7. Evaluate Results and Test Any New Procedures
Once the successor has started their new role, you should evaluate your plan that put the person in the role in the first place. Ask questions like:
- Did they have enough training to be set up for success?
- What could you do differently to build bench strength for the next turnover?
- Were they given too many tasks too fast?
- How are they handling their new responsibilities?
- Are they achieving similar (or better or worse) results than their predecessor?
Ask the successor to provide feedback on how the succession plan was implemented on their end, too. Encourage transparency, because your evaluation will inform how you enact future plan.
If you find any holes in your succession planning strategy, you can update your plan with new isights and processes. For example, maybe your next transition period is three months instead of two months, or better yet, something you are building upon for years as you identify high potential leaders who can be groomed for a future role. Did that extra time provide the successor greater comfort and ability to do their new role?
8. Acknowledge Your Succession Plan in Future Hiring Decisions
Hire for what you need now, but don’t forget about succession planning when it comes to future hiring decisions. Take what you’ve learned from this process into consideration when it comes to what skillsets and talents are needed for your organization to continue to grow down the line.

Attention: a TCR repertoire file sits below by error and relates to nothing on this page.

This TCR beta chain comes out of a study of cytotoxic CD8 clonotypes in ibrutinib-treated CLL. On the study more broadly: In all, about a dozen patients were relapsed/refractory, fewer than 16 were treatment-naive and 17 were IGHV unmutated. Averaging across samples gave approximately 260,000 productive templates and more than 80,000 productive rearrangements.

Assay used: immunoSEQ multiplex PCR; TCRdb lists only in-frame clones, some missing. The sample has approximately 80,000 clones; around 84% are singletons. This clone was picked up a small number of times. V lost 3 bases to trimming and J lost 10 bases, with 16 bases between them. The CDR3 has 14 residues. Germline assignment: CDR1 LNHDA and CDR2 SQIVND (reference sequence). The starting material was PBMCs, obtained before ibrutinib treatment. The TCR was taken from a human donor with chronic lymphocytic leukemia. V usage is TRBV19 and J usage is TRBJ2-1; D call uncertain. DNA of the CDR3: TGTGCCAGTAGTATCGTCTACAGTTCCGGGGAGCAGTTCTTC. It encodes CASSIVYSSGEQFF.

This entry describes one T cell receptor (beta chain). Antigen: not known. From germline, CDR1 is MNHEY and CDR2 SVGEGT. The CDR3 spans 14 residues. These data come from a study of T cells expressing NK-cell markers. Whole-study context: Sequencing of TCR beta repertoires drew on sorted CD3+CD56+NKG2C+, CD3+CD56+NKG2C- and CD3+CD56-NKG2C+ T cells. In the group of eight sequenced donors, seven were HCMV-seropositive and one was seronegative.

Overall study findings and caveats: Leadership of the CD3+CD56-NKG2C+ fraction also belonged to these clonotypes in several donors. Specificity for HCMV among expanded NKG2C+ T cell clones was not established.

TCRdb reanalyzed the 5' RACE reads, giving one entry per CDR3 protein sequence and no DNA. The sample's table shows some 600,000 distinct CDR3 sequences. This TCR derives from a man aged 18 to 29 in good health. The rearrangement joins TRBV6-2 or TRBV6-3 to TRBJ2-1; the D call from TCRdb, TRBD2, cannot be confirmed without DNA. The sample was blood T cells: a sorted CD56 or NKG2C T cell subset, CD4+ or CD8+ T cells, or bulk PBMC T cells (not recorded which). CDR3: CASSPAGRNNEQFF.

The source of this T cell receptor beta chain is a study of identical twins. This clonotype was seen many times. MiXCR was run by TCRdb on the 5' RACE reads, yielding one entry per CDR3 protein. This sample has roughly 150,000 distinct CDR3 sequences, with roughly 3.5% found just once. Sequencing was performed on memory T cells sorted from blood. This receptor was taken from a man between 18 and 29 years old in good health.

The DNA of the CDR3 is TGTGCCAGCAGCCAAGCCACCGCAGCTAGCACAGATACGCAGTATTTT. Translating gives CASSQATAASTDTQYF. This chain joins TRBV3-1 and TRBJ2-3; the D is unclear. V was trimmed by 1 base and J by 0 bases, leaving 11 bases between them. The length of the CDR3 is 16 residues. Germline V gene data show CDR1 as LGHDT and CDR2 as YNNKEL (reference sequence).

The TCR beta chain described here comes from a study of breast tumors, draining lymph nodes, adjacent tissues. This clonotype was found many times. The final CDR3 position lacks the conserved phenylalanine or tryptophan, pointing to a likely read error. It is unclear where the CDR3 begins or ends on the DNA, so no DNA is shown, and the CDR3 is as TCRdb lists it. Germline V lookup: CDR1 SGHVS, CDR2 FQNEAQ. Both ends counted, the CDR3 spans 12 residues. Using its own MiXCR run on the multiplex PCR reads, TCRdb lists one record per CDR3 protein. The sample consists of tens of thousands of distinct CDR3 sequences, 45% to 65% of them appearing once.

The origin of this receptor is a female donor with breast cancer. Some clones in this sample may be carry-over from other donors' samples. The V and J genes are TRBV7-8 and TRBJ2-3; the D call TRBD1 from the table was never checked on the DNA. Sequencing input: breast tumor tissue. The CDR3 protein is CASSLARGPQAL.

It’s always great to plan for internal talent to assume key roles, but new employees can also be a part of your replacement planning process if they bring valuable experience to the table and their career goals align with upper management opportunities that may become open down the line.
The goal is to create a win-win situation for both the new staffer and what the company needs in the succession planning process.
9. Have A Plan to Backfill a Role If Needed
This likely won’t be the last time you need to handle this kind of situation. If you hired from within, that now leaves another role that needs a succession plan. Recognize that as you implement a succession strategy in one role, it will probably create a need for a succession plan in another. That’s okay, though, because you have all the tools to help you implement one!
Succession planning and succession management are important parts of growing and maintaining a successful company.
Putting strategies in place can help you fill important positions effectively so your team and your business can continue running smoothly when there’s turnover at any level, but it’s even more impactful for key leaders.
Succession planning is an effective way of expanding what your business is capable of doing and making sure that you’re prepared for growth opportunities. There should always be room in any organization for someone to move up, even if they may not have had experience at this level before.
The succession planning process isn’t something that develops overnight. If there’s a well-defined plan in place, though, it helps individuals and the company accomplish goals with greater ease.
Now that you know what to do when a key employee leaves, it’s time to ensure you hire employees who can fill critical roles in the future. Head over to the Insight Global hiring page and we’ll help you find top talent right away.